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Jul 7, 2013
9 must-do’s after loan preapproval

9 must-do’s after loan preapproval

by Michele Lehner

While it may seem obvious that you need to keep paying your bills during the period between a loan preapproval and your settlement date, some would-be borrowers neglect their finances in the excitement of shopping for a (new practice).

“A preapproval letter is typically valid for 90 days but with the disclaimer that if anything changes with your finances it can impact your preapproval,” says Patricia Napgezek, a senior loan officer “After 90 days, we can do a renewal letter with a recheck of (financial status) and credit.”

No. 1: Don’t apply for new credit.

Many lenders are required to do a second credit check before a final loan approval, says Doug Benner, a loan officer.

“If it’s just an inquiry, that usually doesn’t cause a problem, but if you’ve opened a new account, then it will have to be verified, and that could delay your settlement,” he says.

Your credit score could change because of the new credit, which may mean that your interest rate must be adjusted.

No. 2: Don’t make any major purchases.

If you buy furniture or appliances with credit, your lender will need to factor in the payments to your debt-to-income ratio, which could result in a canceled or delayed settlement. If you pay cash, you’ll have fewer assets to use for a down payment and cash reserves, which could have a similar impact, Benner says.

No. 3: Don’t pay off all your debt.

“Every move you make with your money will have an impact, so you should consult with your lender before you do anything,” says Brian Koss, executive vice president of Mortgage Network. “Even if you pay off your credit card debt, it can hurt you if you close out your account or reduce your cash reserves. We’ll also need to know where the money came from to pay off the debt.”  Consider paying it down to a minimum but leave the account open unless it has been subject to fraud.

No. 4: Don’t co-sign any loans.

Borrowers sometimes assume that co-signing a student loan or car loan won’t affect their credit, but it’s considered a debt for both signers, especially when it’s a new loan.  Put that new car purchase off until the day after your practice loan closes.

No. 5: Don’t change jobs.

If you can avoid it, try not to change jobs or quit early even it seems like a good move.  That could trigger a need to verify employment and you’ll need pay stubs to prove your salary, which could delay your settlement.  That goes for your spouse or significant other if your practice loan has been approved based upon a two-earner household.  This is critical for start-up practice loans where the lender expects your significant other to supply the money for most of your living expenses early on.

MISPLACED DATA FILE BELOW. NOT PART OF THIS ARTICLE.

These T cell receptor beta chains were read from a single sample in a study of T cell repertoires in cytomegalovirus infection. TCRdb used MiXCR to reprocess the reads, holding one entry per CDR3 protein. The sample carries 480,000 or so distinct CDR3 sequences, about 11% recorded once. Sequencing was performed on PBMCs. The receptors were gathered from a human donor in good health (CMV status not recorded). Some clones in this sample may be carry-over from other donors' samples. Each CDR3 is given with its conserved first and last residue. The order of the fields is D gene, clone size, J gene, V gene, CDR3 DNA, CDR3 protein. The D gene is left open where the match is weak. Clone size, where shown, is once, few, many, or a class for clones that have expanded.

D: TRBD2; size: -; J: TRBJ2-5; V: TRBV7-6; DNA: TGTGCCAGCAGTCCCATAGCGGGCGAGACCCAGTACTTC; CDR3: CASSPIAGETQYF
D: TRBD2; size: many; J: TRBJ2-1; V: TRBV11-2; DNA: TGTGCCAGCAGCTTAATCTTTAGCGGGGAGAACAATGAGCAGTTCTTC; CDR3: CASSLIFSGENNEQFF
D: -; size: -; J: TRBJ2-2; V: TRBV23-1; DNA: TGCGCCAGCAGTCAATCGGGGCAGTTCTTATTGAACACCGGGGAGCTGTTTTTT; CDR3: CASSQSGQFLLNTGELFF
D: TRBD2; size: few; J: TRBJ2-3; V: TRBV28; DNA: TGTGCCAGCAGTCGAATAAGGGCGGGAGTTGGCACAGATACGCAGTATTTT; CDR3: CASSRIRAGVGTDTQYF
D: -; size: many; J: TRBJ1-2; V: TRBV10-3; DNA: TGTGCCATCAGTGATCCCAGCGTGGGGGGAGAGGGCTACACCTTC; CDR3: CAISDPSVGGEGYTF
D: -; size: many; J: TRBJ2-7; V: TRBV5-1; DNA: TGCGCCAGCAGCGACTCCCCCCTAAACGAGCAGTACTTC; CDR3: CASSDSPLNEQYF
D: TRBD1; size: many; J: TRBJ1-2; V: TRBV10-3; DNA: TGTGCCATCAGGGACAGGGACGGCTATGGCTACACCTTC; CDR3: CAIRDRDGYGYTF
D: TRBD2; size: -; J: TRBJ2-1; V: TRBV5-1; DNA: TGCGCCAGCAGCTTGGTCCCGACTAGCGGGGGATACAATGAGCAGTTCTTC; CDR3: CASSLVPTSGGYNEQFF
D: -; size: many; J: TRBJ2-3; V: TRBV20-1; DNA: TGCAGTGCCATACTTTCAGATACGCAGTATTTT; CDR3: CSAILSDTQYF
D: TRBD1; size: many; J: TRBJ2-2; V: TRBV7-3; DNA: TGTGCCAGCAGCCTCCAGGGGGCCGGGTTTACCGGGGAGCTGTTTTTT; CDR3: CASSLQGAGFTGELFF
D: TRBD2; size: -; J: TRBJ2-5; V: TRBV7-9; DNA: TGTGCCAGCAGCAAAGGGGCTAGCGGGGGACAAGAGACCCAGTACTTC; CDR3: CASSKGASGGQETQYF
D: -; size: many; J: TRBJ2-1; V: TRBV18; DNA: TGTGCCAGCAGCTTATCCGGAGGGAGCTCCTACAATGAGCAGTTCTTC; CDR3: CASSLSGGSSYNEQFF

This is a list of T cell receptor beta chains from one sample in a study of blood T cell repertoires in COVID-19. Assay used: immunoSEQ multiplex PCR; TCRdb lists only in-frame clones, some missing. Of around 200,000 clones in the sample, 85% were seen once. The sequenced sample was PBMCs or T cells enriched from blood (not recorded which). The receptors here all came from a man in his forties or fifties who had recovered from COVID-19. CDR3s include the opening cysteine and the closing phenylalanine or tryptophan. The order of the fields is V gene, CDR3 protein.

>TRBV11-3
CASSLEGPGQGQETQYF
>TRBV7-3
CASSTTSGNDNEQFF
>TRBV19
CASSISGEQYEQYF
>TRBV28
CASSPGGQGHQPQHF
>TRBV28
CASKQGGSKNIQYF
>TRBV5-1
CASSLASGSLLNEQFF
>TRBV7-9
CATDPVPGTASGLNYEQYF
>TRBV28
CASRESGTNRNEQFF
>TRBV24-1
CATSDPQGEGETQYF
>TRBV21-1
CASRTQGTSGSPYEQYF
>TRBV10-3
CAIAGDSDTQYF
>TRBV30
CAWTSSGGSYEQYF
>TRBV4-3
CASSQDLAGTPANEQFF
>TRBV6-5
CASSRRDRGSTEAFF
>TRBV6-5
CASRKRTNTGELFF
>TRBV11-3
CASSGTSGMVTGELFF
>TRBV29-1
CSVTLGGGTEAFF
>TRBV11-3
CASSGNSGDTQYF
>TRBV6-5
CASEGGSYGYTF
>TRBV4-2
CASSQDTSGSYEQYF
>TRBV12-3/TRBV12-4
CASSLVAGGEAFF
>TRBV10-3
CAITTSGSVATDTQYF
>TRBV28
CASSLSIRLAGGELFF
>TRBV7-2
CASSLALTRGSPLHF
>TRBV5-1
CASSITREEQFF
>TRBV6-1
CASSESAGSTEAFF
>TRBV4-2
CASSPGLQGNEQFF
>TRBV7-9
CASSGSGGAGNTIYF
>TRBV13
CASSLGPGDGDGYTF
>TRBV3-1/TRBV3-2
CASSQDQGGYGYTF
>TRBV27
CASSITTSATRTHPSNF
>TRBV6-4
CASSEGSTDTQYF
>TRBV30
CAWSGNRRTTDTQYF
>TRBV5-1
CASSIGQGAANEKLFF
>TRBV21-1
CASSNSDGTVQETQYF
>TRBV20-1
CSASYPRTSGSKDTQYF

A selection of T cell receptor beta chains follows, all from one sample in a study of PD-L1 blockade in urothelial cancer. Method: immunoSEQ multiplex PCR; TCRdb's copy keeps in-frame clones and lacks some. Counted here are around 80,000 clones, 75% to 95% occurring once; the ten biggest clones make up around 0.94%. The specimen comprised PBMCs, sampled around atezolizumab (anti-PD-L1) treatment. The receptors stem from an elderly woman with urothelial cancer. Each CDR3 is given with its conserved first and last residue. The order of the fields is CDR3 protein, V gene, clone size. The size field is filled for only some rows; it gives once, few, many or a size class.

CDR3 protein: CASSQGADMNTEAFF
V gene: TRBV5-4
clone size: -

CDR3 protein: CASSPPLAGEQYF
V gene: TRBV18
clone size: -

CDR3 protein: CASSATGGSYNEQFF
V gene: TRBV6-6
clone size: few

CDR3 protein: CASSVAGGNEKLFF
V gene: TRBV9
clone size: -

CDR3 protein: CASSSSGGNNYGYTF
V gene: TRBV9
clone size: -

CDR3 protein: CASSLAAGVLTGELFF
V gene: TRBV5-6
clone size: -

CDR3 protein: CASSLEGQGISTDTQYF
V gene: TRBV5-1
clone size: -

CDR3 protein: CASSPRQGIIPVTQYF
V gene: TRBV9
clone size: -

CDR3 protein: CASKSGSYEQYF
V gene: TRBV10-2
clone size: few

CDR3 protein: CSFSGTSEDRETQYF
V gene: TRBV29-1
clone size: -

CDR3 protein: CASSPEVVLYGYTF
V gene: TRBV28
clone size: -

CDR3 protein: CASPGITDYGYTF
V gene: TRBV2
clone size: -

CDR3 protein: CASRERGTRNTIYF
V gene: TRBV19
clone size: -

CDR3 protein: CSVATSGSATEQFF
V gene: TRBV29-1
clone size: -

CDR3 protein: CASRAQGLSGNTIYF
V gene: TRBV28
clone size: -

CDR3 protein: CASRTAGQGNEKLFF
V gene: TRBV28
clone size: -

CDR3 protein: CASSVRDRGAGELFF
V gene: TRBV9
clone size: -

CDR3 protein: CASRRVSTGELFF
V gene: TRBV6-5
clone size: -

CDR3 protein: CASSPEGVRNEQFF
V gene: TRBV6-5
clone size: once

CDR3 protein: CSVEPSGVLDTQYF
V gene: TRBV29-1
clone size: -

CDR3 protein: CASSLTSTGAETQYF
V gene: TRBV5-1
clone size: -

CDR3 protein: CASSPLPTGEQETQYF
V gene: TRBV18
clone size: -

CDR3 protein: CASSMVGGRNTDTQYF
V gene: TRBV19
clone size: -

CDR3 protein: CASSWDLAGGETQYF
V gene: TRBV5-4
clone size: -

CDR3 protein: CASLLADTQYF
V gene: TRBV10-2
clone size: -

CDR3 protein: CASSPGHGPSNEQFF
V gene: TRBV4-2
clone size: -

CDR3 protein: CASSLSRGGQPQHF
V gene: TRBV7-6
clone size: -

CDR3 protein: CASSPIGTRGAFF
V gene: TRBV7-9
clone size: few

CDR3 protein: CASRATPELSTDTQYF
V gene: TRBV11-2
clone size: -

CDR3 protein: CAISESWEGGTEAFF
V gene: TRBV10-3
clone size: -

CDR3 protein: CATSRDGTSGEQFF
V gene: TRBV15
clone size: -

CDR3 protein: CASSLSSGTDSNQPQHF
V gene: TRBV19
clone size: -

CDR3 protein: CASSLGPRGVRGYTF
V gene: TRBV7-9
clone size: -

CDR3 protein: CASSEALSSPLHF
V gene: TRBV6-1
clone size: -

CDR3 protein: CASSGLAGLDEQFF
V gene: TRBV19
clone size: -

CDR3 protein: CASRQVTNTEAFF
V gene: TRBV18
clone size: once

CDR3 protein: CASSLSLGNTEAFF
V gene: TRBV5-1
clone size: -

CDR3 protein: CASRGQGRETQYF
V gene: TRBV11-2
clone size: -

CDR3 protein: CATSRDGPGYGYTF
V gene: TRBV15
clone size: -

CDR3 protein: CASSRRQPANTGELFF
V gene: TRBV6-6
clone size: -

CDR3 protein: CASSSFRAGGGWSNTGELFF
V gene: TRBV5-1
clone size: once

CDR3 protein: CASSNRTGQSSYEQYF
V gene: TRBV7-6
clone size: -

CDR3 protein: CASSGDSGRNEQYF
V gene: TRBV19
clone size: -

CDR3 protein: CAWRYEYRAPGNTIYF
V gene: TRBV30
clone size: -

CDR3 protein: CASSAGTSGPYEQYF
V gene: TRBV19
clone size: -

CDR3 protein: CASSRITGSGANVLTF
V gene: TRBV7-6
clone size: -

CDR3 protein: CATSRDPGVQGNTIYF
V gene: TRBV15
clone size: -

No. 6: Don’t ignore any lender requests.

“If your lender recommends something, you should follow directions and do it,” Napgezek says. “You should provide all documents as soon as they are requested, because delaying could potentially delay your settlement.”

No. 7: Stay current on your existing accounts.

Be sure you pay all bills on time and make sure you don’t have an overdraft on any account. If you have payments automatically billed to a credit card, you should continue that practice. “Your preapproval is a snapshot in time, and you want to make sure your finances stay as close to that snapshot as possible,” Koss says.

No. 8: Keep a paper trail of all deposits.

Adding to your assets isn’t a problem, but you have to provide complete documentation of any deposits other than your usual paycheck, says Joel Gurman, regional vice president with Quicken Loans. “Make sure you document everything,” he says. “Be proactive and contact your lender if you receive a bonus or if you’re cashing in your [certificates of deposit] to consolidate your assets. A good lender can advise you on what you’ll need for a paper trail.”

No. 9: Discuss (buyer) and seller concessions.

“Even in a sellers market, there’s sometimes an opportunity to negotiate closing costs with a seller.” (Gurman). Typically buyer and seller will split all closing costs, with the seller paying for the title insurance on a real estate sale.

“Make sure you discuss everything with your lender and stay in constant contact throughout the loan process,” he says.